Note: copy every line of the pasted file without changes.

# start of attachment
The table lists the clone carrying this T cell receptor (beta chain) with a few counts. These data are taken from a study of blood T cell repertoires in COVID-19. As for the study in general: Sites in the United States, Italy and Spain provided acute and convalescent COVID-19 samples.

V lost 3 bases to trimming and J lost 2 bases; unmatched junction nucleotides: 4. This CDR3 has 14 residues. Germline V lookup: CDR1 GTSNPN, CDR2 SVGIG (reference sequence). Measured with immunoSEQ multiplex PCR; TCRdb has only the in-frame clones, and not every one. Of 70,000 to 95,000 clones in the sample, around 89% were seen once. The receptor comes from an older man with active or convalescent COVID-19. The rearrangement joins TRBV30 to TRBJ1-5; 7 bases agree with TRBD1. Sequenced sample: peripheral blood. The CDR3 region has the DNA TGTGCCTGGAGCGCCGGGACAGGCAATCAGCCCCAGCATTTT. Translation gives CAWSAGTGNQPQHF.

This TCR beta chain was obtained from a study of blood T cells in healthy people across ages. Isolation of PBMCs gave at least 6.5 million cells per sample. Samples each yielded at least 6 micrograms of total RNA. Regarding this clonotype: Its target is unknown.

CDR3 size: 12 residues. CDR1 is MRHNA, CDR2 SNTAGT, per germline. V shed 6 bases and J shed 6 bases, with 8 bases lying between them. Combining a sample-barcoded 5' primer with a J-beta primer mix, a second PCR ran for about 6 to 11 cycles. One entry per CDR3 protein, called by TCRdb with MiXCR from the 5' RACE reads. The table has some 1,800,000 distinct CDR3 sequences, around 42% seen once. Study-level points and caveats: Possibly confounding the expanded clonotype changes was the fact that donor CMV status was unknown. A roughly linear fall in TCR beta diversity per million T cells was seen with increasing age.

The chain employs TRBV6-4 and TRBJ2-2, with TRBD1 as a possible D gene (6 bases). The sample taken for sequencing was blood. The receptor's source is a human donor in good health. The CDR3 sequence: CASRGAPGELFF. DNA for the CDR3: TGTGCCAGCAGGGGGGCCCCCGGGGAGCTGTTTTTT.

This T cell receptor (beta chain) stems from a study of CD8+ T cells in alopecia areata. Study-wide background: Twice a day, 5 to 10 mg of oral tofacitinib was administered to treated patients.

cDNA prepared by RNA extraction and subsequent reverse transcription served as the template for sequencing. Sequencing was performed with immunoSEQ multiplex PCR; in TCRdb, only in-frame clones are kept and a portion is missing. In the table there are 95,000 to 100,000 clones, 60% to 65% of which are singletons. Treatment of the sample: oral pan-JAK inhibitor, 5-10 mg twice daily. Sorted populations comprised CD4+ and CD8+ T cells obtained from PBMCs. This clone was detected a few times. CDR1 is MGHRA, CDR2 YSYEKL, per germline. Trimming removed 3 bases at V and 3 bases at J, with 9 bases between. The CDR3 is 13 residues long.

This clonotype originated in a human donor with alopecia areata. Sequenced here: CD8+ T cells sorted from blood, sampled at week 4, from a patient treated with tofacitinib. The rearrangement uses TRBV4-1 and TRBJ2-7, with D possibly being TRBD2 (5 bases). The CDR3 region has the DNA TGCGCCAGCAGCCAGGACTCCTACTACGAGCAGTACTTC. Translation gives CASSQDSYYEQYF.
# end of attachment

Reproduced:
The table lists the clone carrying this T cell receptor (beta chain) with a few counts. These data are taken from a study of blood T cell repertoires in COVID-19. As for the study in general: Sites in the United States, Italy and Spain provided acute and convalescent COVID-19 samples.

V lost 3 bases to trimming and J lost 2 bases; unmatched junction nucleotides: 4. This CDR3 has 14 residues. Germline V lookup: CDR1 GTSNPN, CDR2 SVGIG (reference sequence). Measured with immunoSEQ multiplex PCR; TCRdb has only the in-frame clones, and not every one. Of 70,000 to 95,000 clones in the sample, around 89% were seen once. The receptor comes from an older man with active or convalescent COVID-19. The rearrangement joins TRBV30 to TRBJ1-5; 7 bases agree with TRBD1. Sequenced sample: peripheral blood. The CDR3 region has the DNA TGTGCCTGGAGCGCCGGGACAGGCAATCAGCCCCAGCATTTT. Translation gives CAWSAGTGNQPQHF.

This TCR beta chain was obtained from a study of blood T cells in healthy people across ages. Isolation of PBMCs gave at least 6.5 million cells per sample. Samples each yielded at least 6 micrograms of total RNA. Regarding this clonotype: Its target is unknown.

CDR3 size: 12 residues. CDR1 is MRHNA, CDR2 SNTAGT, per germline. V shed 6 bases and J shed 6 bases, with 8 bases lying between them. Combining a sample-barcoded 5' primer with a J-beta primer mix, a second PCR ran for about 6 to 11 cycles. One entry per CDR3 protein, called by TCRdb with MiXCR from the 5' RACE reads. The table has some 1,800,000 distinct CDR3 sequences, around 42% seen once. Study-level points and caveats: Possibly confounding the expanded clonotype changes was the fact that donor CMV status was unknown. A roughly linear fall in TCR beta diversity per million T cells was seen with increasing age.

The chain employs TRBV6-4 and TRBJ2-2, with TRBD1 as a possible D gene (6 bases). The sample taken for sequencing was blood. The receptor's source is a human donor in good health. The CDR3 sequence: CASRGAPGELFF. DNA for the CDR3: TGTGCCAGCAGGGGGGCCCCCGGGGAGCTGTTTTTT.

This T cell receptor (beta chain) stems from a study of CD8+ T cells in alopecia areata. Study-wide background: Twice a day, 5 to 10 mg of oral tofacitinib was administered to treated patients.

cDNA prepared by RNA extraction and subsequent reverse transcription served as the template for sequencing. Sequencing was performed with immunoSEQ multiplex PCR; in TCRdb, only in-frame clones are kept and a portion is missing. In the table there are 95,000 to 100,000 clones, 60% to 65% of which are singletons. Treatment of the sample: oral pan-JAK inhibitor, 5-10 mg twice daily. Sorted populations comprised CD4+ and CD8+ T cells obtained from PBMCs. This clone was detected a few times. CDR1 is MGHRA, CDR2 YSYEKL, per germline. Trimming removed 3 bases at V and 3 bases at J, with 9 bases between. The CDR3 is 13 residues long.

This clonotype originated in a human donor with alopecia areata. Sequenced here: CD8+ T cells sorted from blood, sampled at week 4, from a patient treated with tofacitinib. The rearrangement uses TRBV4-1 and TRBJ2-7, with D possibly being TRBD2 (5 bases). The CDR3 region has the DNA TGCGCCAGCAGCCAGGACTCCTACTACGAGCAGTACTTC. Translation gives CASSQDSYYEQYF.